Black and White Budget, No. 23, Vol. II, March 17th 1900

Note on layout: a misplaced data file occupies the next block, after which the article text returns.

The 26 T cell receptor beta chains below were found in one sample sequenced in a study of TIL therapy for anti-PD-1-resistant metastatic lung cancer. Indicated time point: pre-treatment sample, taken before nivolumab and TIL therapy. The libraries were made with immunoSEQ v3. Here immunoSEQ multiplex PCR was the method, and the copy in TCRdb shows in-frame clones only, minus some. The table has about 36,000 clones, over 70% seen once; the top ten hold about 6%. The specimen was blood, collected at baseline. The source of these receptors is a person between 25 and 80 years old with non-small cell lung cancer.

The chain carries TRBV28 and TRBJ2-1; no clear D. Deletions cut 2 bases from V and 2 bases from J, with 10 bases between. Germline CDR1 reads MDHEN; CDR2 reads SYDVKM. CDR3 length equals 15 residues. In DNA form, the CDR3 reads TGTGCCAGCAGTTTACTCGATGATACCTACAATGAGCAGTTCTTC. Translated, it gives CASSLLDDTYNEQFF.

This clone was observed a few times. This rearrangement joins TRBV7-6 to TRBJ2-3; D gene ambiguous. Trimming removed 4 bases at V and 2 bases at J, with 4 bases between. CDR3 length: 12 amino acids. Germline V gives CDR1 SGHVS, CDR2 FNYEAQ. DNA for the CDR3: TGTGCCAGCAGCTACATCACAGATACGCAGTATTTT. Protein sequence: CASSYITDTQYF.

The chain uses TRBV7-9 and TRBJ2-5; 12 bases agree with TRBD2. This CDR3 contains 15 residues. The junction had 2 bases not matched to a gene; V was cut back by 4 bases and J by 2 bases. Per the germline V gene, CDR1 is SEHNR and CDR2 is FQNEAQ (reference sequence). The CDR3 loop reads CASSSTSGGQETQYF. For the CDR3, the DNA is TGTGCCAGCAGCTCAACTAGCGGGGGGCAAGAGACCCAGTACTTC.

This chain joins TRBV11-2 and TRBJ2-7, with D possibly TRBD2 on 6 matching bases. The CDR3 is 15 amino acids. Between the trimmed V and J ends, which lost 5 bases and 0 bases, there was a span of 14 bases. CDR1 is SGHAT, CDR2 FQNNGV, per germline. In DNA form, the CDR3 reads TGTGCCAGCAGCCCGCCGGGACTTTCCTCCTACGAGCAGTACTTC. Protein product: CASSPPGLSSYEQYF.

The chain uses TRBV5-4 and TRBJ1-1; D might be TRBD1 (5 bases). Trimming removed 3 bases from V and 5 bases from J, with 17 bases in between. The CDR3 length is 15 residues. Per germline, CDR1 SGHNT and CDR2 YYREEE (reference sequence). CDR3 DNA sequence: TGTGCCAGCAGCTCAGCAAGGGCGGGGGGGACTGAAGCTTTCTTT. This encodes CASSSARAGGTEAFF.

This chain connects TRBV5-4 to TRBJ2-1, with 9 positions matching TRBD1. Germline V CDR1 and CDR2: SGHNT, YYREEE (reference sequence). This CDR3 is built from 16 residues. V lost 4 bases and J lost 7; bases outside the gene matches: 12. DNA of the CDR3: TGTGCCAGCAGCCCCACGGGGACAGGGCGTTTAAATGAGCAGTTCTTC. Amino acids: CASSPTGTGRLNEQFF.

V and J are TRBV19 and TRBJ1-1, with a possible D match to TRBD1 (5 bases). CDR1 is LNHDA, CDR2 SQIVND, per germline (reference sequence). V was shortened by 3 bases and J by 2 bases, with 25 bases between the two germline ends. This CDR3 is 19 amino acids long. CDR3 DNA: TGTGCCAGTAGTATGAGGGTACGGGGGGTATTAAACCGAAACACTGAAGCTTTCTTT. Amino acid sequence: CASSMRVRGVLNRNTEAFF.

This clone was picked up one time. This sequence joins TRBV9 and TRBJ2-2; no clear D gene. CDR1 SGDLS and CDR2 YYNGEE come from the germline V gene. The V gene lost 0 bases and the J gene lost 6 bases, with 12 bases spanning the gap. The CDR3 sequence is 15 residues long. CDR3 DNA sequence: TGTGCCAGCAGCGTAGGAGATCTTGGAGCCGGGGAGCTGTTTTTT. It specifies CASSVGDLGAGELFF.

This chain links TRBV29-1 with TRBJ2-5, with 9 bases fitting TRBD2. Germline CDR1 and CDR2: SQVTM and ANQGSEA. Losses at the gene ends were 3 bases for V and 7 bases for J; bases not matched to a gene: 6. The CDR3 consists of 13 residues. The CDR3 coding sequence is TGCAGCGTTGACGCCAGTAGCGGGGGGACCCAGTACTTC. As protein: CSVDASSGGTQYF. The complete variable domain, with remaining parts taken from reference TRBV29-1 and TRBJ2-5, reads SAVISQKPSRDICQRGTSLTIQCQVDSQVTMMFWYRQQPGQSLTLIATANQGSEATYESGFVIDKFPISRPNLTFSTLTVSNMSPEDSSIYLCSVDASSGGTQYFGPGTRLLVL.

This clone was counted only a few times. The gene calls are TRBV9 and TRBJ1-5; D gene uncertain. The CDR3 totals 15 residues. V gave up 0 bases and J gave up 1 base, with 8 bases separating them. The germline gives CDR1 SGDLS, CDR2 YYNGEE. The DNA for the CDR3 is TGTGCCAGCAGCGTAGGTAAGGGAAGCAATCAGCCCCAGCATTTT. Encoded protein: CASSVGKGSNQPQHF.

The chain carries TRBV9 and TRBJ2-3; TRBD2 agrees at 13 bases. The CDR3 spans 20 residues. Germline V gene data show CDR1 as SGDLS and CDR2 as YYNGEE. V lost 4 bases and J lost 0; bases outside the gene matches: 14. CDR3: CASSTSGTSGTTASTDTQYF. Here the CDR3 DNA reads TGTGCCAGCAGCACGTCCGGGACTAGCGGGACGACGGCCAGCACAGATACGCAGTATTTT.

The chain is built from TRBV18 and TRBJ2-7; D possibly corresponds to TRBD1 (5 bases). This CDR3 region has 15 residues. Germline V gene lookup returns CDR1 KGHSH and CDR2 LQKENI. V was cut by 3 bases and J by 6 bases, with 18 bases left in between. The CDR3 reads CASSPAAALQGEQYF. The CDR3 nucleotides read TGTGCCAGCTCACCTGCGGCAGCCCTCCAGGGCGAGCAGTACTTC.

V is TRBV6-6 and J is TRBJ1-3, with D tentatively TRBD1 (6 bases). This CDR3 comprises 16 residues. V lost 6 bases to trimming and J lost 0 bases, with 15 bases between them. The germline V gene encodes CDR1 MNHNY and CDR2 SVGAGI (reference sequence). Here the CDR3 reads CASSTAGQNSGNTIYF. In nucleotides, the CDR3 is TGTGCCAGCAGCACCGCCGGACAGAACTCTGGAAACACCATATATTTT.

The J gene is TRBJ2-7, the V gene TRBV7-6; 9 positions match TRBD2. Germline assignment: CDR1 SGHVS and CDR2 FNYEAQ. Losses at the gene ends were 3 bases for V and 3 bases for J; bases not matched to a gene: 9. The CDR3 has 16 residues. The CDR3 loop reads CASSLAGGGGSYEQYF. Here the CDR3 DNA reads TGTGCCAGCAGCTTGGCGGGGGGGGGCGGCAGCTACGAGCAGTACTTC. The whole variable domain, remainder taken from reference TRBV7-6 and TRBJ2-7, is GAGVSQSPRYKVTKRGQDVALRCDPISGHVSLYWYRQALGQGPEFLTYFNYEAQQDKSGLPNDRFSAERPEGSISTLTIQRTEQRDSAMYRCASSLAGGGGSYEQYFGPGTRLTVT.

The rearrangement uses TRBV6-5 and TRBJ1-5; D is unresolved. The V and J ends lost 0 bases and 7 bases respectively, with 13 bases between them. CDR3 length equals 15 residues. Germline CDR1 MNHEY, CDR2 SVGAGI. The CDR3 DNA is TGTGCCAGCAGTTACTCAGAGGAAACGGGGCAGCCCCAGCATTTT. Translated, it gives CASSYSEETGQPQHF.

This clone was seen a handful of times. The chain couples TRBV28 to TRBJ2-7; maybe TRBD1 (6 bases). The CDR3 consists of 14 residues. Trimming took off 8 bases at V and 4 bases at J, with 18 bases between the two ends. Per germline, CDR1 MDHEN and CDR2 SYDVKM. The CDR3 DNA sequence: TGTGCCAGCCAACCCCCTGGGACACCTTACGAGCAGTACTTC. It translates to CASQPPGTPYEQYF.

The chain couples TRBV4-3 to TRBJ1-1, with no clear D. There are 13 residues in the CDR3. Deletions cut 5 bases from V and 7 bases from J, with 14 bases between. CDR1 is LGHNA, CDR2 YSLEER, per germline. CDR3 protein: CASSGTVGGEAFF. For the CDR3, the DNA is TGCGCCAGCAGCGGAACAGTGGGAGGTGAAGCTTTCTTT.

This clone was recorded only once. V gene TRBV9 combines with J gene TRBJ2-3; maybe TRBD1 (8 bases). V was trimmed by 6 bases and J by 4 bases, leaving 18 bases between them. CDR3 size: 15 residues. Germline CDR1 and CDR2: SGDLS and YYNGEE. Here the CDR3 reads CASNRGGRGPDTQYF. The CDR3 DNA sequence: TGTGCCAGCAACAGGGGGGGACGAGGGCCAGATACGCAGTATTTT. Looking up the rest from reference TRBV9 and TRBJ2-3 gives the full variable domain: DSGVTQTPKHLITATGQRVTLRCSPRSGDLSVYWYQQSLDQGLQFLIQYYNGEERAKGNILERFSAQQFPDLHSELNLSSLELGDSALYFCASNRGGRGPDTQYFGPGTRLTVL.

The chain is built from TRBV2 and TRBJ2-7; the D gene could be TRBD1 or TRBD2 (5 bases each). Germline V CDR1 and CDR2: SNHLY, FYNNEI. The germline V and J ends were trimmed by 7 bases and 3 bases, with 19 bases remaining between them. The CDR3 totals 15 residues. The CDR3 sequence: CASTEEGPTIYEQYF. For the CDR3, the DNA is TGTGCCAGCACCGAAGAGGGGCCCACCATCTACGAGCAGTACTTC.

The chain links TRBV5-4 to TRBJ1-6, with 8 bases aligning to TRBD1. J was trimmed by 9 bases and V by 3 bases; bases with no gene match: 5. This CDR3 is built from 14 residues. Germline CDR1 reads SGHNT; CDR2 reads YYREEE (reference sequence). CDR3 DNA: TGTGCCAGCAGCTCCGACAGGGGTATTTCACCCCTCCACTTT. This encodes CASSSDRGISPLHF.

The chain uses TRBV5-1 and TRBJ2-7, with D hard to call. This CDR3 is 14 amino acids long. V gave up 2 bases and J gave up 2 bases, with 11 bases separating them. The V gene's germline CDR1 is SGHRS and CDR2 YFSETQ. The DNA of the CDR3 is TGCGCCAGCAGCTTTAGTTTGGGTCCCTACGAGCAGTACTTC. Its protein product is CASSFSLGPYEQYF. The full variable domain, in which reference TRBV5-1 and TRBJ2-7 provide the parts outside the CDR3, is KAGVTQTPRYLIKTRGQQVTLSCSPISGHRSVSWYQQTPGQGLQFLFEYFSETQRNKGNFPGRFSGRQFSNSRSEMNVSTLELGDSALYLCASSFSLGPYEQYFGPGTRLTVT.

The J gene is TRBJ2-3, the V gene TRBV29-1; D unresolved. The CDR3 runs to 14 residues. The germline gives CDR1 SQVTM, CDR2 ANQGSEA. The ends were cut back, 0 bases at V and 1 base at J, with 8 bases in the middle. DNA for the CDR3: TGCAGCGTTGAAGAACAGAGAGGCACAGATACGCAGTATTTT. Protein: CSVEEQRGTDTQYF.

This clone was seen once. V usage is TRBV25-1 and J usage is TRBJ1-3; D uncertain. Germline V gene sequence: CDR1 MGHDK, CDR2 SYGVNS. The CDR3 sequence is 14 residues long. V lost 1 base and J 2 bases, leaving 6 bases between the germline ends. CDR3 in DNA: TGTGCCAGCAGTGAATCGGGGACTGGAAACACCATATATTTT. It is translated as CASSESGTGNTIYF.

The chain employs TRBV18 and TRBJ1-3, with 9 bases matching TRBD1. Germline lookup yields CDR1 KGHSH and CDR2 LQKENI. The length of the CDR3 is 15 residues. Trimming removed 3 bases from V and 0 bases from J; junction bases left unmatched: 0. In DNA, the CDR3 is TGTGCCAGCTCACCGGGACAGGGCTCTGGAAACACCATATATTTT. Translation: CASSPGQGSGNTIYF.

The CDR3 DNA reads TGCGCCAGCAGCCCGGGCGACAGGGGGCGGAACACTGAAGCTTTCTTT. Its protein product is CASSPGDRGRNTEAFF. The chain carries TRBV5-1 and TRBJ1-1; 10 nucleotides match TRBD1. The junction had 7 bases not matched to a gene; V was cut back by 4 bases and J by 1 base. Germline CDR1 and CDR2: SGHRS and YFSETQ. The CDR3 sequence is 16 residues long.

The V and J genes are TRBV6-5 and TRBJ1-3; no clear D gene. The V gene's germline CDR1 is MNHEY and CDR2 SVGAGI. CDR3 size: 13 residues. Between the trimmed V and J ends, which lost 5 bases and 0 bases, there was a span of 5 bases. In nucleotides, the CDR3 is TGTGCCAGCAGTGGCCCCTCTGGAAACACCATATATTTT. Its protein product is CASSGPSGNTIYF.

March 17,1900 BLACK AND WHITE BUDGET 7 his comrades drove them off with their pistols, and while the corporal held two of the horses, the two officers tried to lift Grenfell’s body onto the third. The Lieutenant was cjuite dead, bleeding’ from more than a dozen wounds. As they placed the body across the saddle the horse shied and bolted, throwing’ it to the ground. The three would-be rescuers had then to retire, keeping olT the pursuing Dervishes with their revolvers.” “Raise the Standard, plant the Standard, Fling defiance at the foe, Seethe old flag’s roll of glory In the sunlight blaze and glow. Raise the Standard, plant the Standard, Couch the lance and drive the foe, Seethe old flag’s roll of glory, In the sunlight blaze, in the sunlight blaze and glow .”Rev. James Robertson, Chaplain to Scottish Forces now in South Africa The Reverend James Robertson, whose portrait we publish this week, is Chaplain to the Scottish Forces now in South Africa. He is an old campaigner, having the medal and Khedive’s star for the Egyptian campaign of 1885-86. He took part in the Gordons’ route march, and was prominent in rendering the services of his calling after the battle of Magersfontein. It is not generally known that Colonel Baden-Powell is ambidextrous. It is said to have been Ruskin who advised his mother to let him use his left hand as much as his right. This peculiarity is of great value to him when scouting, owing to the rapidity with which he can make sketches—using both hands at once. A trio who greatly distinguished themselves at the battle of the Modder was Lance-Corporal Bennett, Sergeant Casser and Private Mawhood. When the j Yorkshire Regiment were bringing in their wounded J they were suddenly and fiercely attacked by the Boers. These brave soldiers grasped the situation in a minute and were ready with a remedy. Fearlessly risking their own lives, they knelt in the open and by continuously firing on the Boers managed to draw their attention ,from the Manchesters to themselves. The work of rescue was thus able togo safely forward. We publish .this week the portrait of Private Mawhood, one of the gallant three, who also wears the medal for the last Indian Frontier War. “An Empire in Arms ”is a stirring song, composed by Mr. Walter Wyatt, Mus. B ac., and written by II. G. Haydon. It has received the honour of gracious acceptance by her Majesty the Queen and has every chance of becoming popular. It is published at 4s. by Messrs. Methven, Simpson and Co., of Edinburgh, and all profits togo the Widows and Orphans’ Fund. Here is the chorus which is set to a swinging march :The story of how the late Captain Montmorency won his“ penn’orth of bronze” is worth telling again. It cannot be better told than in the vigorous words of Mr. A. Hilliard Atteridge in his Wars of the Nineties:— “Several lances broke in the charge, and some of the swords failed at a critical moment. Lieutenant Wormald’s sword bent ashe struck at an Emir with whom he was engaged in single fight but he stunned him with a blow of the crooked blade. Captain Fair’s sword snapped on the linked coat-of-mail of another of the enemy’s leaders, and he dashed the hilt into the face of the Dervish. Altogether, in less than two minutes, twenty-two of the Lancers were killed and more than fifty severely wounded. O f the horses, 119 were killed, many of them just struggling out of the hollow and falling dead as the regiment rallied close to the enemy. It was during this rally that some of the bravest deeds were done, individual officers riding back to bring off wounded or dismounted comrades. Major Wyndham had lost his horse, and was trying to mount behind Lieutenant Smith, who had turned back to help him. He had failed in two attempts when he was uplifted by Captain Kenna, who came riding back, accompanied by Lieutenant de Montmorency and Corporal Swarbrick, all bent 011 saving young Grenfell if he still lived, and, if not, carrying oft' his body. Grenfell was lying on the nearer slope of the hollow, and a number of Dervishes were hacking at him with their swords. Kenna and Private Maivhood, of the King's Own Yorkshire Light Infantry. (See “Notes o’ War”)
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